It appears that the Boeing 787 “Dreamliners” may not be so dreamy. The Federal Aviation Administration grounded U.S. registered 787’s for precautionary inspection, and authorities in other countries quickly followed suit. Why were the planed pulled out of circulation?
For one, a Japanese Airlines 787 apparently caught fire while sitting on the tarmac at Boston Logan Airport on January 7, 2013. After that, an All Nippon Airways flight made an emergency landing on January 16, after its battery caught fire. The believed problem appears to stem from a lithium ion battery. The danger of fire on board an airline is obvious, regardless of the cause. A fire that spreads to the electrical system can bring down a plane in flight.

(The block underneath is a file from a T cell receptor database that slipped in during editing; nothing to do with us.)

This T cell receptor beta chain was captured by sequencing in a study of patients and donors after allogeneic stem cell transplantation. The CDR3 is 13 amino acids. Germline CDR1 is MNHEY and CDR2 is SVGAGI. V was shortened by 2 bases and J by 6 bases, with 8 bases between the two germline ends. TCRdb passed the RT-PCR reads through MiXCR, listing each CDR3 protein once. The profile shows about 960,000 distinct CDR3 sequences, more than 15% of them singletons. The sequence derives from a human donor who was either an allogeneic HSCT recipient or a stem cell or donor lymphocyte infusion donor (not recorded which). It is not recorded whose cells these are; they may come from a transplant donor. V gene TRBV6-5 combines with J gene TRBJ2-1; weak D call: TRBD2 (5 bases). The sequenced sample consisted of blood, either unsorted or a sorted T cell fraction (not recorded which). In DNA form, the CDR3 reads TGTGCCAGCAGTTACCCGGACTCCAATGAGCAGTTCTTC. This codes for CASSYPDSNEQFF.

It appears now that the recent fire in a Japan Airlines 787 did not result from an overcharge of the battery. Nonetheless, it is still possible that the problem in that plane resulted from a charging problem with the battery. In both cases, the batteries reportedly short-circuited from a thermal overrun. The one million dollar question is why.
The impact within the United States is likely minimal. United Airlines is the only airlines to use the 787, with six planes reportedly in service. But, safety should always come first in aviation, especially in commercial aviation, and something so basic should have been caught long before such an expensive platform was introduced into service.